“….to strap my wrists and ankles to the bed. I don’t fight, I don’t know how…” (96)
“When he enter me, it be through the skin. First a swift wipe of a cold cotton pad, then a needle, sharp and hot, into the biggest vein of my right arm.” (96)
“…with his own hot flesh.” (98)
This passage interested me, as I was fully expecting the section on page 96 to be a rape scene. I think we were supposed to suspect that, and I also think that we were supposed to relate the forceful taking of someone’s blood to a rape When it actually happened on page 98, I was unsurprised. It seemed like a forgone conclusion at this point.
During this chapter, written wholly in italics, we get a preview of what life was like for Fen before the novel started. In the previous chapter, she is hiding in a church on stilts that doesn’t feel quite right. “This church ain’t seen god in a long time” (76) says Fen upon entry. We get the feeling the entire time she is in the church that something is amiss and she senses it. The two members of the clergy living in the place are two tall blonde people that we are getting an uncomfortable vibe from. When I was reading this scene, while she described Henrietta and William, I was under the impression that they were more than just clean, friendly, people.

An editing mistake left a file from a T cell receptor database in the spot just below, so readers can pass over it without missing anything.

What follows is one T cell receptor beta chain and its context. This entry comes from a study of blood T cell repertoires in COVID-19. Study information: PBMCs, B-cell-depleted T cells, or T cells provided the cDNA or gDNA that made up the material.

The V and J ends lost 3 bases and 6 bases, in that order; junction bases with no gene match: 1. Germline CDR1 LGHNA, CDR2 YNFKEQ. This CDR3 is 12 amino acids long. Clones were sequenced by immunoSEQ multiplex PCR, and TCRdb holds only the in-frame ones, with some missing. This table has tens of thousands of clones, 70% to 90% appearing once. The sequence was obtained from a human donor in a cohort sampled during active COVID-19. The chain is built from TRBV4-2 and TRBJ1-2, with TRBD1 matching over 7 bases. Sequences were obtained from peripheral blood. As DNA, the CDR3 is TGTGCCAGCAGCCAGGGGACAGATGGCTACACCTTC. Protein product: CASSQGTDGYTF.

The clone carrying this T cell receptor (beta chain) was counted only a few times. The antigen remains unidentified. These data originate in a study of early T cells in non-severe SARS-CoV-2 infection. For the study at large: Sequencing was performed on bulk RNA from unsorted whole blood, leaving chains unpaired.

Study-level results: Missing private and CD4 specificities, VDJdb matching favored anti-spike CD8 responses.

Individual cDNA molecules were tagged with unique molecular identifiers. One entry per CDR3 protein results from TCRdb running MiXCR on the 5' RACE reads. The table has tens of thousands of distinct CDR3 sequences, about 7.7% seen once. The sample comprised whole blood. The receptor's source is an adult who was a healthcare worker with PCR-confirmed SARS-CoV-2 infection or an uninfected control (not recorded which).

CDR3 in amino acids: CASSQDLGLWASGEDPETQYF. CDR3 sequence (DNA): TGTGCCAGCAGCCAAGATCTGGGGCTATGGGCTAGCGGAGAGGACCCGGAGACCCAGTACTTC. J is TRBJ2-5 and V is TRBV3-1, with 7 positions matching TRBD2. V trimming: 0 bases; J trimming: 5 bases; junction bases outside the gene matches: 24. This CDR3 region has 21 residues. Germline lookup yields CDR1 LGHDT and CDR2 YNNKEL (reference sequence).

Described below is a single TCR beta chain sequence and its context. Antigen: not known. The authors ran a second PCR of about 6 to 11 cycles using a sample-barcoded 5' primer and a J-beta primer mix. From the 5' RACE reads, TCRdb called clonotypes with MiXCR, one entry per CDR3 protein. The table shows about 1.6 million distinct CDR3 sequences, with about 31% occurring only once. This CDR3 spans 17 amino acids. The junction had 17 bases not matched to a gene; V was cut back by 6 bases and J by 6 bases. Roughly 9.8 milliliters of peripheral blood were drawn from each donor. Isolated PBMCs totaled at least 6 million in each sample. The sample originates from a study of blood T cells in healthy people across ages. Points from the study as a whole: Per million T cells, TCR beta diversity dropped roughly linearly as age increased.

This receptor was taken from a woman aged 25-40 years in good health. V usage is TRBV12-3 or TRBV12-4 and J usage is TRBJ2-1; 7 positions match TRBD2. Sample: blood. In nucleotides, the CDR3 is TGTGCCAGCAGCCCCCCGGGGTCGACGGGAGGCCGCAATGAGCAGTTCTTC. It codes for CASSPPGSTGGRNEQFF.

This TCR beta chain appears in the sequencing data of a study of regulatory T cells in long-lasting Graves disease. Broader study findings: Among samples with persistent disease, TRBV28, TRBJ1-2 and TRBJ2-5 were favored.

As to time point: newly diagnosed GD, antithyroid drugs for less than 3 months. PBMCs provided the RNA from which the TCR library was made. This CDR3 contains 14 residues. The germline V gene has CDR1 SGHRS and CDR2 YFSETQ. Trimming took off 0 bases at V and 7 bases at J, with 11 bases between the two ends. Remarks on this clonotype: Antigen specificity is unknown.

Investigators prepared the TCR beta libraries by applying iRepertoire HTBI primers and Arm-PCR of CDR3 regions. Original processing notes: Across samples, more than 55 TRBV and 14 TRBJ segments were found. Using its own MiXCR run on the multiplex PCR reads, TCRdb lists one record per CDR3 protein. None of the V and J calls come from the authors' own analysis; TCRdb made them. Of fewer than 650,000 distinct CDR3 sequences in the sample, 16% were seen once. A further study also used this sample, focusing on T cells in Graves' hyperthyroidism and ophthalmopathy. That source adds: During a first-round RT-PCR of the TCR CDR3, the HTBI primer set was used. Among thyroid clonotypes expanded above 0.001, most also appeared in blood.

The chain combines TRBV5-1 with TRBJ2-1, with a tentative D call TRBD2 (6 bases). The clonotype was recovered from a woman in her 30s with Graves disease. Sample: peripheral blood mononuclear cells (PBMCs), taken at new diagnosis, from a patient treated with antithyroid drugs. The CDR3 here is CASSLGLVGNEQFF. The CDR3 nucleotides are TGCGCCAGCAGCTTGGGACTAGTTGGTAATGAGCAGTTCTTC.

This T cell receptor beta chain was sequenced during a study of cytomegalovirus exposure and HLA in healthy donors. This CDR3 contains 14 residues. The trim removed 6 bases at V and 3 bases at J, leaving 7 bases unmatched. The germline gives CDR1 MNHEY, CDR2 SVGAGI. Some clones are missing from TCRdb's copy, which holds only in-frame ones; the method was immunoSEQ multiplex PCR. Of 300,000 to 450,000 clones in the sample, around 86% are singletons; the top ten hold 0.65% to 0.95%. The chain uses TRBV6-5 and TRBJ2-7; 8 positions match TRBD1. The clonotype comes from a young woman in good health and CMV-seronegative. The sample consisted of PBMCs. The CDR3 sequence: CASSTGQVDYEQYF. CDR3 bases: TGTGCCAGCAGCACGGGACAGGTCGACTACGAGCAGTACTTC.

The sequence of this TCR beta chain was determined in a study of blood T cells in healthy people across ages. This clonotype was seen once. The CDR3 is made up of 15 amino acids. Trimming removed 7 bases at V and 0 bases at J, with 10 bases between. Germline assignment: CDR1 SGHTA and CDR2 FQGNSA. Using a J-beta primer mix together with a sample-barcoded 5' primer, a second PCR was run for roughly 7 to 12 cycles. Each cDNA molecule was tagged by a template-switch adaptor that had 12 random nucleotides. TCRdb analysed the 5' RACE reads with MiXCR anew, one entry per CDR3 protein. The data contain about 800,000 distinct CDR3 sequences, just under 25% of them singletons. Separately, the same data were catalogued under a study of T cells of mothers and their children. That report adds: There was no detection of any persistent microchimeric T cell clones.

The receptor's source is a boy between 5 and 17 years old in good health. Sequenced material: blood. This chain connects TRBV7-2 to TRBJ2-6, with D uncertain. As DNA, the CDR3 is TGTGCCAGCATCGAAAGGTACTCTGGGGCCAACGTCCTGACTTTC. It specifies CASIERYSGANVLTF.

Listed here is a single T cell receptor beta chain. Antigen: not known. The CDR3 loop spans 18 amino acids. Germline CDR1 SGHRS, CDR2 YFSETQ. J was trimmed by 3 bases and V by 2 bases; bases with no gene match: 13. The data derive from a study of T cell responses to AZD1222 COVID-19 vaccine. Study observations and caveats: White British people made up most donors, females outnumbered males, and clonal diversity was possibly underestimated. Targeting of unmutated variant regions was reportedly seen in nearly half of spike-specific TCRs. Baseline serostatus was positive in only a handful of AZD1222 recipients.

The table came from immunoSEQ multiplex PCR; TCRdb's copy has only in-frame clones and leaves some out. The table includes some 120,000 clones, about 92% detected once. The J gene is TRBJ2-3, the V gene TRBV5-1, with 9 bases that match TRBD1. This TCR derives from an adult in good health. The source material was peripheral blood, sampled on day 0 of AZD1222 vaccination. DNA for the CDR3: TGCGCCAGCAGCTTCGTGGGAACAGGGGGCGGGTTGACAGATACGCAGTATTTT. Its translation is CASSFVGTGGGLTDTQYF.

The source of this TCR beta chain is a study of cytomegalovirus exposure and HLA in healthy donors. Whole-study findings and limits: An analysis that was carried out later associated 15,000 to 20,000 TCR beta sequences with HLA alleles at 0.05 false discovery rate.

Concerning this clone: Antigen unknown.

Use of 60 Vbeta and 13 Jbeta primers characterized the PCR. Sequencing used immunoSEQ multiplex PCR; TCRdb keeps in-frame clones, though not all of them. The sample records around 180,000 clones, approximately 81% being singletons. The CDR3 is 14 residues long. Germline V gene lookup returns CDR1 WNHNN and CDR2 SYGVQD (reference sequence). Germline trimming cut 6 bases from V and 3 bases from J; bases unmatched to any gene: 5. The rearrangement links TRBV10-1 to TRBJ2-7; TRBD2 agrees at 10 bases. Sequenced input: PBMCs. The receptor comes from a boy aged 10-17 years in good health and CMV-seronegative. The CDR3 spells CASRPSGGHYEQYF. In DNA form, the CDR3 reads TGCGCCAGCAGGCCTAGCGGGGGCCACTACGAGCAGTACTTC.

Once Fen was drugged, she said the name “Mama Gentille,” whom we felt would be a significant character. This is the point at which we received the flashback. Mama Gentille reminded me of William and Henrietta. They were the kind of people that seemed too good to be true from the beginning, and in fact they were. There is a trope in apocalyptic literature that those who are very clean or friendly are often hiding something, and this was the case. Those who are dirty and scarred like Fen are those who are genuine.